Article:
He maintained his career in baseball and his passion for the game even as he was starting a family. His young wife and their two oldest children traveled around the country with my grandfather while he got paid to play professional sports. Ultimately, though, he realized that he needed to give up this dream to provide a more stable life for his family. His wife desperately wanted to return to her home town, she missed her mother and her siblings and the place she knew so well, and they were planning to have more children, so it seemed the sensible thing to do. (Incidentally, this was a reality my grandfather relayed to me when I was a teenager and I announced that I wanted to be an actor. He tried to explain to me how he gave up his dream to do the responsible thing and that I should consider doing the same. Needless to say, this didn’t make me want to be an actor any less, it made me wonder why on earth he would ever give up something he loved.)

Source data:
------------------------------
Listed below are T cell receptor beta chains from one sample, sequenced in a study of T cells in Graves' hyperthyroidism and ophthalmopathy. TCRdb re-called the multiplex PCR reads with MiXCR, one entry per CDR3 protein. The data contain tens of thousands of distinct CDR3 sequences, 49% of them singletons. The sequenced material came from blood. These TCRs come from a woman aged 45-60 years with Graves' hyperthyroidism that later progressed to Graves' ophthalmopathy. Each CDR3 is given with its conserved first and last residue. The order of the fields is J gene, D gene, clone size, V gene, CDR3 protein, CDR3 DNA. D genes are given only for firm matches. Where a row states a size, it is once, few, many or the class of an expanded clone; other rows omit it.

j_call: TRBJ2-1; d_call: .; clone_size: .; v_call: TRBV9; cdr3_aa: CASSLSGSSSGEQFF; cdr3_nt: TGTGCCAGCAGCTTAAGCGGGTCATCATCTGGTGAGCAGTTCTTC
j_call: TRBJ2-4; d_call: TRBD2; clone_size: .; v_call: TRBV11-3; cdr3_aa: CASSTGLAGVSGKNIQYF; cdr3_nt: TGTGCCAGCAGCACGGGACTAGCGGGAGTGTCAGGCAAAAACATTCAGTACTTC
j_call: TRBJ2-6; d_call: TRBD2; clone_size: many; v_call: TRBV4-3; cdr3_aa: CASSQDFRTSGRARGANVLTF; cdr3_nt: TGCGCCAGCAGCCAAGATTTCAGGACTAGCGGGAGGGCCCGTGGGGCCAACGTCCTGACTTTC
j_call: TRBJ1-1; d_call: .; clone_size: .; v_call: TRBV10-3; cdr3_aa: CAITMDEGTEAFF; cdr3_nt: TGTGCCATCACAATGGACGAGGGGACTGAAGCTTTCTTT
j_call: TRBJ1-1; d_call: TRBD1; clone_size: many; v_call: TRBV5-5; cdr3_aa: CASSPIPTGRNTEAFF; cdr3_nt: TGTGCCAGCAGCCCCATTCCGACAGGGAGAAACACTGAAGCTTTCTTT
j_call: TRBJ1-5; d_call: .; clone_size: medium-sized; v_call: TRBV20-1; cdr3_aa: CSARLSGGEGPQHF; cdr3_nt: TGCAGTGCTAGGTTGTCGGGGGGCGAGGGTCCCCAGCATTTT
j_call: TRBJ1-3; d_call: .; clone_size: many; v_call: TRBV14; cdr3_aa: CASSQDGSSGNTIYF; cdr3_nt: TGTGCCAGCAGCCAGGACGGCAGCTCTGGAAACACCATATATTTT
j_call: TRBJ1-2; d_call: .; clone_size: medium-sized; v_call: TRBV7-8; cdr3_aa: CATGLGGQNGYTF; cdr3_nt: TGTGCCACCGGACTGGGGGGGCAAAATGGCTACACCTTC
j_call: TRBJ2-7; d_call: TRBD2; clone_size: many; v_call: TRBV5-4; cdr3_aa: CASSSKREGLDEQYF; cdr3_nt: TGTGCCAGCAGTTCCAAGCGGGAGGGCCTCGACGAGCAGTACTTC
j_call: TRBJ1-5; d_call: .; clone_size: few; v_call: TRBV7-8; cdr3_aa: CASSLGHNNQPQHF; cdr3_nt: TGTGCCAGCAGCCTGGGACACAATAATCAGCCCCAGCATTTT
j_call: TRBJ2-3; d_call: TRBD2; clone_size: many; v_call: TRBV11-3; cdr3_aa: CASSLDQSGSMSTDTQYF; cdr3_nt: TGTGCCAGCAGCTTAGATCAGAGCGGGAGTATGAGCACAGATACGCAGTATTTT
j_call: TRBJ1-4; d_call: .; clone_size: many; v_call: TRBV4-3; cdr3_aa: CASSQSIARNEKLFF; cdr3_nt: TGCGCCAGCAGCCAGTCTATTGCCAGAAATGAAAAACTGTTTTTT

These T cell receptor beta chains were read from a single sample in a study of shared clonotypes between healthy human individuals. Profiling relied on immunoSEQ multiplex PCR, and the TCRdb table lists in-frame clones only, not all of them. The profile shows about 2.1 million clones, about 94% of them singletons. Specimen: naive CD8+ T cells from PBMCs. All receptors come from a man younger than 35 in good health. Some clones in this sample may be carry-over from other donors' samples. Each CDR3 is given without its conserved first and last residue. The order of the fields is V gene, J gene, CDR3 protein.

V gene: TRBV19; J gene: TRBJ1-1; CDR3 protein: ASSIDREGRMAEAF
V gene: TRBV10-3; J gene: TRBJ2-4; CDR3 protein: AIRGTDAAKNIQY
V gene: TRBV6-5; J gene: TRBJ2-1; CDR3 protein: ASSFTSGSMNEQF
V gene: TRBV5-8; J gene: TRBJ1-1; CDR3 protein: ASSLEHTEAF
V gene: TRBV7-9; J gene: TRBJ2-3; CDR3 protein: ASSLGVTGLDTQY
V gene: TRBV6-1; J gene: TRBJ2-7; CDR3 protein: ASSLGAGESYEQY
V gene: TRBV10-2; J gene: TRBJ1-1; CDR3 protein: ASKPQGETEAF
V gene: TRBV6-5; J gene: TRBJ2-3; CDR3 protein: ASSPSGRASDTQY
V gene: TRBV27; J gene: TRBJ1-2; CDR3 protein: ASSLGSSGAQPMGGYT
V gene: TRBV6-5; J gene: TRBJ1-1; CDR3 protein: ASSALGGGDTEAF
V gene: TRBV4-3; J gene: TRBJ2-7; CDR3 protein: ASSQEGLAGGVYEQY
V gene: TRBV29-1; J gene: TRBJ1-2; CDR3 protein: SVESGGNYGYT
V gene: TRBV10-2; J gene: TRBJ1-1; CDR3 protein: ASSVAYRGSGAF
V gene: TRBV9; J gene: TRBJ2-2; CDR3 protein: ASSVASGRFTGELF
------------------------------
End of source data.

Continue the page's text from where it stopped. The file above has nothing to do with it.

So my grandparents returned to Illinois, set up their roots in Quincy, where my mother and I were both born, and there my grandfather, now retired from baseball, worked himself to the bone. He enrolled in a college hours and hours away from his family to get a business degree, he worked at a shoe store to pay the bills, he bought a small plot of land and raised cows and other farm creatures, and he eventually became a teacher and worked his way up through the school system until he retired as Assistant Superintendent of the School Board when I was a little girl. Since he retired he’s had several other careers because the man just cannot stop working. He’s since been a principal of a Head Start program for underprivileged children and principal of the Catholic grade school – all this after he “retired.” He feels idle if he’s not involved in something and at almost 80 years old (his 80th birthday is next week!) he now runs his local Golf Club, helping the club to eschew a potential closing while we all weather the bad economy.